AU - Stauffer, Patrick

AU - Michell, Claire

AU - Janowitz, Cathleen

AU - Lin, Phoebe

AU - Ensign-Lewis, Joe

AU - Kinchen, Jason M.

AU - Koop, Dennis

AU - Rosenbaum, James (Jim)

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N2 - OBJECTIVE: HLA-B27-associated spondyloarthritides are associated with an altered intestinal microbiota and bowel inflammation. We undertook this study to identify HLA-B27-dependent changes in both host and microbial metabolites in the HLA-B27/β2 -microglobulin (β2 m)-transgenic rat and to determine whether microbiota-derived metabolites could impact disease in this major model of spondyloarthritis.METHODS: Cecal contents were collected from Fischer 344 33-3 HLA-B27/β2 m-transgenic rats and wild-type controls at 6 weeks (before disease) and 16 weeks (with active bowel inflammation). Metabolomic profiling was performed by high-throughput gas and liquid chromatography-based mass spectrometry. HLA-B27/β2 m-transgenic rats were treated with the microbial metabolites propionate or butyrate in drinking water for 10 weeks, and disease activity was subsequently assessed.RESULTS: Our screen identified 582 metabolites, of which more than half were significantly altered by HLA-B27 expression at 16 weeks. Both microbial and host metabolites were altered, with multiple pathways affected, including those for amino acid, carbohydrate, xenobiotic, and medium-chain fatty acid metabolism. Differences were even observed at 6 weeks, with up-regulation of histidine, tyrosine, spermidine, N-acetylmuramate, and glycerate in HLA-B27/β2 m-transgenic rats. Administration of the short-chain fatty acid propionate significantly attenuated HLA-B27-associated inflammatory disease, although this was not associated with increased FoxP3+ T cell induction or with altered expression of the immunomodulatory cytokines interleukin-10 (IL-10) or IL-33 or of the tight junction protein zonula occludens 1. HLA-B27 expression was also associated with altered host expression of messenger RNA for the microbial metabolite receptors free fatty acid receptor 2 (FFAR2), FFAR3, and niacin receptor 1.CONCLUSION: HLA-B27 expression profoundly impacts the intestinal metabolome, with changes evident in rats even at age 6 weeks. Critically, we demonstrate that a microbial metabolite, propionate, attenuates development of HLA-B27-associated inflammatory disease. These and other microbiota-derived bioactive mediators may provide novel treatment modalities in HLA-B27-associated spondyloarthritides.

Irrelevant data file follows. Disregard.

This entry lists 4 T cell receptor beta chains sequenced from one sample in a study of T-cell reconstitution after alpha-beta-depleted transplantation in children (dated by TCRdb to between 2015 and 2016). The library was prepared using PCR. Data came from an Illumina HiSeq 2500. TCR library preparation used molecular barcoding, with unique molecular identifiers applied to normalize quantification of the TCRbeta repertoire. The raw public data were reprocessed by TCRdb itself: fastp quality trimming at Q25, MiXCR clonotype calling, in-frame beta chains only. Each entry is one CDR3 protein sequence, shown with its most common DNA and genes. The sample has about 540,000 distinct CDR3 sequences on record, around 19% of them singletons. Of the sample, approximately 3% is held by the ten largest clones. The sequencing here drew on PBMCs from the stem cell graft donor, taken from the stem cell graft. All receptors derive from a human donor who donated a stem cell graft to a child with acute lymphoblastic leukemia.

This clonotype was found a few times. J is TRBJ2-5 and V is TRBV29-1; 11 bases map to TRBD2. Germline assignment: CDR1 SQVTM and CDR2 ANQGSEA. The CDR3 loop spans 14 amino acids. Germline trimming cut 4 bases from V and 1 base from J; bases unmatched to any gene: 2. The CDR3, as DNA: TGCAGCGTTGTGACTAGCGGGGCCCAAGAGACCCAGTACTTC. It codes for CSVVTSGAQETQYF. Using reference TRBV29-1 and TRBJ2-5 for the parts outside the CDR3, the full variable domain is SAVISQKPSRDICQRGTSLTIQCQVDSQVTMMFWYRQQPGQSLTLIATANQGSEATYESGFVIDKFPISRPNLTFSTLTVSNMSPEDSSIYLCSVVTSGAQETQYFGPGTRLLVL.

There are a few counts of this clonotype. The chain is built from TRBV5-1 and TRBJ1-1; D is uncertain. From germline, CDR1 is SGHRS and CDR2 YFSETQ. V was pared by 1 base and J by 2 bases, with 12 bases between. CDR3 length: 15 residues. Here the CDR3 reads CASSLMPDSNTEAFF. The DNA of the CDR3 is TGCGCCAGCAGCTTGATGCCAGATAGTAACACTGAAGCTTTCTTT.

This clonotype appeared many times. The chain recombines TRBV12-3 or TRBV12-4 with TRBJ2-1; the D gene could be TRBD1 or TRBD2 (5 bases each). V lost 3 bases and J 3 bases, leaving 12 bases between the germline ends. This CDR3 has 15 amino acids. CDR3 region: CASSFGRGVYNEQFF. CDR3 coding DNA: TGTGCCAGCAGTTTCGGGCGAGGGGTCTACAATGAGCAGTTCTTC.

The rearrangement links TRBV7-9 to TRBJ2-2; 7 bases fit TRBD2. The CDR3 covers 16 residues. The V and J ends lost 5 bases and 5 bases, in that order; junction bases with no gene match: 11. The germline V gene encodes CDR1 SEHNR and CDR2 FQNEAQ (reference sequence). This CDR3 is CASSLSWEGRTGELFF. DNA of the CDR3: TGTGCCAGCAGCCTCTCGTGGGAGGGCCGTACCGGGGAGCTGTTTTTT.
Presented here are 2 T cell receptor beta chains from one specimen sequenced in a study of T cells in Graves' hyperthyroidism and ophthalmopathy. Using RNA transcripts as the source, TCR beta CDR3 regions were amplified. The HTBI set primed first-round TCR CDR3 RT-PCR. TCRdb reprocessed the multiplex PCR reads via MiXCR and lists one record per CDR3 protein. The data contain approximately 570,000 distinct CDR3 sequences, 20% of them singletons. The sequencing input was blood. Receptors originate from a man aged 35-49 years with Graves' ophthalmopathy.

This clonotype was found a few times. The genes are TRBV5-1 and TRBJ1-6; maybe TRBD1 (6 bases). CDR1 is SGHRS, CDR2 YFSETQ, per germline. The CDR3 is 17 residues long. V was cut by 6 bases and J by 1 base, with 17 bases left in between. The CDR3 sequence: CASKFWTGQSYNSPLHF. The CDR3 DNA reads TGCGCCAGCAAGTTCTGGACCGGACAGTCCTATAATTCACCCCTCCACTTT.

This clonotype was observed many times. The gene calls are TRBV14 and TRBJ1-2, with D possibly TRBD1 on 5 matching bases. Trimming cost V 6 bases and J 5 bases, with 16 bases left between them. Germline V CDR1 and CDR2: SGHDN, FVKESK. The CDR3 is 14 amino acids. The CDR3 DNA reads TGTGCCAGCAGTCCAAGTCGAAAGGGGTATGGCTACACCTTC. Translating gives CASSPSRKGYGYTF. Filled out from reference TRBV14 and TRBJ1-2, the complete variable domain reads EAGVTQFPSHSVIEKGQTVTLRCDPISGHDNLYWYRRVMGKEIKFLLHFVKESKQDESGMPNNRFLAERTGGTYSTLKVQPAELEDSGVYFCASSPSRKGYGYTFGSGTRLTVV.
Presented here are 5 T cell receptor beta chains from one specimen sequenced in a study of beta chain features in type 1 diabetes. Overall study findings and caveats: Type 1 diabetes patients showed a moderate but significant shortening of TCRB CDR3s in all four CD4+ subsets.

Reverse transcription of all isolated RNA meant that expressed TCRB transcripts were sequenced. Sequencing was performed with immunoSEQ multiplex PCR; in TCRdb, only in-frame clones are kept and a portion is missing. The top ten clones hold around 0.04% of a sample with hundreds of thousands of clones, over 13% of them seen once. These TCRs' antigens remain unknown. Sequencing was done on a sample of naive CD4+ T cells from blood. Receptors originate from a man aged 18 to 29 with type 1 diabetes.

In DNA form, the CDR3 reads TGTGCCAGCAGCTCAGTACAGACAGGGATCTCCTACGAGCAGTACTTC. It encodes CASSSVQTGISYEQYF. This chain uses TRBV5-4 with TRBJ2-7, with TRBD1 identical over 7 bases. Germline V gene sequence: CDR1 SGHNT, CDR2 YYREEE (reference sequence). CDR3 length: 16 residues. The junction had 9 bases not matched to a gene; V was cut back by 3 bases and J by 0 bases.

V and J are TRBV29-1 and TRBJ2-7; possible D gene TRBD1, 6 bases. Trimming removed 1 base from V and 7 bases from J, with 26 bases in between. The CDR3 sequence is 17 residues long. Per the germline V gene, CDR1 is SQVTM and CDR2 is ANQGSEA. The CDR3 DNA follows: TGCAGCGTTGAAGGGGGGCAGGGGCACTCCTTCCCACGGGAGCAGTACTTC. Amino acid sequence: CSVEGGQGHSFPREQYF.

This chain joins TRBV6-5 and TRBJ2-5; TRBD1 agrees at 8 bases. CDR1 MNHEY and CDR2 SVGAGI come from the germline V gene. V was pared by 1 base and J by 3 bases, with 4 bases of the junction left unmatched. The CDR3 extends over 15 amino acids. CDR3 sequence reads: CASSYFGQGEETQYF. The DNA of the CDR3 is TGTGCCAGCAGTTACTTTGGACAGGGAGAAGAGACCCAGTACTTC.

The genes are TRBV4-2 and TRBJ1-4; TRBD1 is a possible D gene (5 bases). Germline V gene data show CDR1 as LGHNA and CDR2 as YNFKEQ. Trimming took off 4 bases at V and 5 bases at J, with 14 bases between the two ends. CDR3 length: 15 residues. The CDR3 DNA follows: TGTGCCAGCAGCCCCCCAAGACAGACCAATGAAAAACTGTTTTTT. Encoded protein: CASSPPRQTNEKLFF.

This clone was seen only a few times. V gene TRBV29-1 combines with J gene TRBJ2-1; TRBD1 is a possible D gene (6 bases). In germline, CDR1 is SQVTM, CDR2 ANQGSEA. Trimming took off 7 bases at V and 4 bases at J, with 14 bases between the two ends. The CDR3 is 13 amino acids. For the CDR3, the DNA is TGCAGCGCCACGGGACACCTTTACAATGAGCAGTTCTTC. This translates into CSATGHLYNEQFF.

AB - OBJECTIVE: HLA-B27-associated spondyloarthritides are associated with an altered intestinal microbiota and bowel inflammation. We undertook this study to identify HLA-B27-dependent changes in both host and microbial metabolites in the HLA-B27/β2 -microglobulin (β2 m)-transgenic rat and to determine whether microbiota-derived metabolites could impact disease in this major model of spondyloarthritis.METHODS: Cecal contents were collected from Fischer 344 33-3 HLA-B27/β2 m-transgenic rats and wild-type controls at 6 weeks (before disease) and 16 weeks (with active bowel inflammation). Metabolomic profiling was performed by high-throughput gas and liquid chromatography-based mass spectrometry. HLA-B27/β2 m-transgenic rats were treated with the microbial metabolites propionate or butyrate in drinking water for 10 weeks, and disease activity was subsequently assessed.RESULTS: Our screen identified 582 metabolites, of which more than half were significantly altered by HLA-B27 expression at 16 weeks. Both microbial and host metabolites were altered, with multiple pathways affected, including those for amino acid, carbohydrate, xenobiotic, and medium-chain fatty acid metabolism. Differences were even observed at 6 weeks, with up-regulation of histidine, tyrosine, spermidine, N-acetylmuramate, and glycerate in HLA-B27/β2 m-transgenic rats. Administration of the short-chain fatty acid propionate significantly attenuated HLA-B27-associated inflammatory disease, although this was not associated with increased FoxP3+ T cell induction or with altered expression of the immunomodulatory cytokines interleukin-10 (IL-10) or IL-33 or of the tight junction protein zonula occludens 1. HLA-B27 expression was also associated with altered host expression of messenger RNA for the microbial metabolite receptors free fatty acid receptor 2 (FFAR2), FFAR3, and niacin receptor 1.CONCLUSION: HLA-B27 expression profoundly impacts the intestinal metabolome, with changes evident in rats even at age 6 weeks. Critically, we demonstrate that a microbial metabolite, propionate, attenuates development of HLA-B27-associated inflammatory disease. These and other microbiota-derived bioactive mediators may provide novel treatment modalities in HLA-B27-associated spondyloarthritides.